The Ponte Vecchio (The Old Bridge) is a medieval stone arch bridge over the Arno River, in Florence, Italy, noted for still having shops built along it, as was once common. Butchers initially occupied the shops; the present tenants are jewellers, art dealers and souvenir sellers.
The bridge first appears in a document of 996. After being destroyed by a flood in 1117 it was reconstructed in stone but swept away again in 1333 and rebuilded in 1345.
Facts about Ponte Vecchio:
- The bridge consists of three segmental arches: the main arch has a span of 30 meters.
- It is said that the economic concept of bankruptcy originated here: when a money-changer could not pay his debts, the table on which he sold his wares (the "banco") was physically broken ("rotto") by soldiers, and this practice was called "bancorotto" (broken table; possibly it can come from "banca rotta" which means "broken bank").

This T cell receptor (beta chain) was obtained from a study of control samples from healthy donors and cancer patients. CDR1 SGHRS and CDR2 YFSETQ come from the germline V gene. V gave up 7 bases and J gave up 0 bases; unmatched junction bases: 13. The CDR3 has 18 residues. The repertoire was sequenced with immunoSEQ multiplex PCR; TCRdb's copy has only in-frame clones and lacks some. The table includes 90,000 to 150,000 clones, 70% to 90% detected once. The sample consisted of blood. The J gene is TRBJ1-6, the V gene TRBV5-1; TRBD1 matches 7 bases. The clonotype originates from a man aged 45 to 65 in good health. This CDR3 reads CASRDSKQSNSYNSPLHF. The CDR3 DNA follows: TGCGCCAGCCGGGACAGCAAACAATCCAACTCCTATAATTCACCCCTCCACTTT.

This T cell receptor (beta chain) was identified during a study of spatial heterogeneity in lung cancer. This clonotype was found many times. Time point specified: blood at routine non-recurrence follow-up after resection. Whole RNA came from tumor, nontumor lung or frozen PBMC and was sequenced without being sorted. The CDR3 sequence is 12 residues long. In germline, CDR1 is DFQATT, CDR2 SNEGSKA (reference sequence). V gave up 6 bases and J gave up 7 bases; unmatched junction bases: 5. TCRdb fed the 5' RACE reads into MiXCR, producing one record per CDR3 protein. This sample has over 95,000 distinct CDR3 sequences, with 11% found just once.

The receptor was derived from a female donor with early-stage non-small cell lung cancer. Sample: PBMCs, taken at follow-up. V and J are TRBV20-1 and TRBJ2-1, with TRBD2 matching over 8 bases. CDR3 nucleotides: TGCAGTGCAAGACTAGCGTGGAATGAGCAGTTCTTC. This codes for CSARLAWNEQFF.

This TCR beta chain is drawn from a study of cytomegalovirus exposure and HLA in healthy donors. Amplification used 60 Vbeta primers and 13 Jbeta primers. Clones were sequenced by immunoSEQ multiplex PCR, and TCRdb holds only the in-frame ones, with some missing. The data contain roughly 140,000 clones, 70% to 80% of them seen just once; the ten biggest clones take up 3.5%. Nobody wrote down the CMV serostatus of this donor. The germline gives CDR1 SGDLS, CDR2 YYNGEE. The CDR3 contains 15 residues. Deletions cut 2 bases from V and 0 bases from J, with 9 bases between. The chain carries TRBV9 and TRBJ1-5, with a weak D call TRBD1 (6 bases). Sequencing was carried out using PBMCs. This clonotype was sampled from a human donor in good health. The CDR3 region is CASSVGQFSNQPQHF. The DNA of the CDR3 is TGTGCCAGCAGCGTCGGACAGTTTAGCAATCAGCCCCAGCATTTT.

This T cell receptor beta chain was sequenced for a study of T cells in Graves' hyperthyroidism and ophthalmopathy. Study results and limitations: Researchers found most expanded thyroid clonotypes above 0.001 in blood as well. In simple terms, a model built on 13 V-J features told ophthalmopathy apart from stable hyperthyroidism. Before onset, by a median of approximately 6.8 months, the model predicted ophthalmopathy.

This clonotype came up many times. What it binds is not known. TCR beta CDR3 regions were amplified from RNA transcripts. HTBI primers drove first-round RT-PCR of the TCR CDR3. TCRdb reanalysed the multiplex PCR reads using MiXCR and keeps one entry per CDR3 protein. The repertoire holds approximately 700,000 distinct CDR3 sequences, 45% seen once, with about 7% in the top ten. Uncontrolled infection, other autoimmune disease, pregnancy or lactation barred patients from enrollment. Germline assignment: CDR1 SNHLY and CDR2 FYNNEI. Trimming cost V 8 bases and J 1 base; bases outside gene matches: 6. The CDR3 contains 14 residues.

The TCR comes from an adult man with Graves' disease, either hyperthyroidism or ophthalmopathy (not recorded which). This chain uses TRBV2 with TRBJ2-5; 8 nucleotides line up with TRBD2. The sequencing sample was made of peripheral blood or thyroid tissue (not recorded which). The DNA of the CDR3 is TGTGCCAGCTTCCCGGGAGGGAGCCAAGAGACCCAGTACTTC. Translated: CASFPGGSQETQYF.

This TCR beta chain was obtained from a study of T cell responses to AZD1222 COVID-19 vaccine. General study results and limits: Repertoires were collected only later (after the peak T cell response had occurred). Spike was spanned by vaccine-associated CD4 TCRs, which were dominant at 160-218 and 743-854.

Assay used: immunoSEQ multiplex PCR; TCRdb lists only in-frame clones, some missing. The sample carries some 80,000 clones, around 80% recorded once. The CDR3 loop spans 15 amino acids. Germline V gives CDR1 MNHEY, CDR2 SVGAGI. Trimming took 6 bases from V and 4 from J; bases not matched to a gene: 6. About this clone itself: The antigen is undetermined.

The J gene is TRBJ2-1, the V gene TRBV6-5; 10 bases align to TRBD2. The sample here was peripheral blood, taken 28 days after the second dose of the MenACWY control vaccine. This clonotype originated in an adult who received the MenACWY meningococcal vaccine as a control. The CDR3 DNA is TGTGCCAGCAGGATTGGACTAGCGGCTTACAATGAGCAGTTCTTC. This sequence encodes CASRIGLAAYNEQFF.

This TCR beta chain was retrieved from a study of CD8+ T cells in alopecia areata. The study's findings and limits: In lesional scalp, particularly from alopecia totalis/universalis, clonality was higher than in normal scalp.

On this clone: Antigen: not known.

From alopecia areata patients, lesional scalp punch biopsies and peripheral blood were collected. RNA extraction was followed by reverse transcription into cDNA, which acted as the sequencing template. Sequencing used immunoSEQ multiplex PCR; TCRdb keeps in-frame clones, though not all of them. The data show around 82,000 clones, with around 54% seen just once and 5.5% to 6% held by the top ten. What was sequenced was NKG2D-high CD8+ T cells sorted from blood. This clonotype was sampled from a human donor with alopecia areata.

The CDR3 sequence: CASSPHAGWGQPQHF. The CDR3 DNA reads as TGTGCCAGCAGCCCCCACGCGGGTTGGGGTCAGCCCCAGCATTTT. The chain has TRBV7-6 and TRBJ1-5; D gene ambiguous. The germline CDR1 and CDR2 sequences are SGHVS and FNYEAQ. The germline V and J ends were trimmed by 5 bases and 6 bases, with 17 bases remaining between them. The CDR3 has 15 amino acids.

- To enforce the prestige of the bridge, in 1593 the Medici Grand Dukes prohibited butchers from selling there; their place was immediately taken by several gold merchants.
- During World War II, the Ponte Vecchio was not destroyed by Germans during their retreat on the advance of the liberating British 8th Army on August 4, 1944, unlike all other bridges in Florence.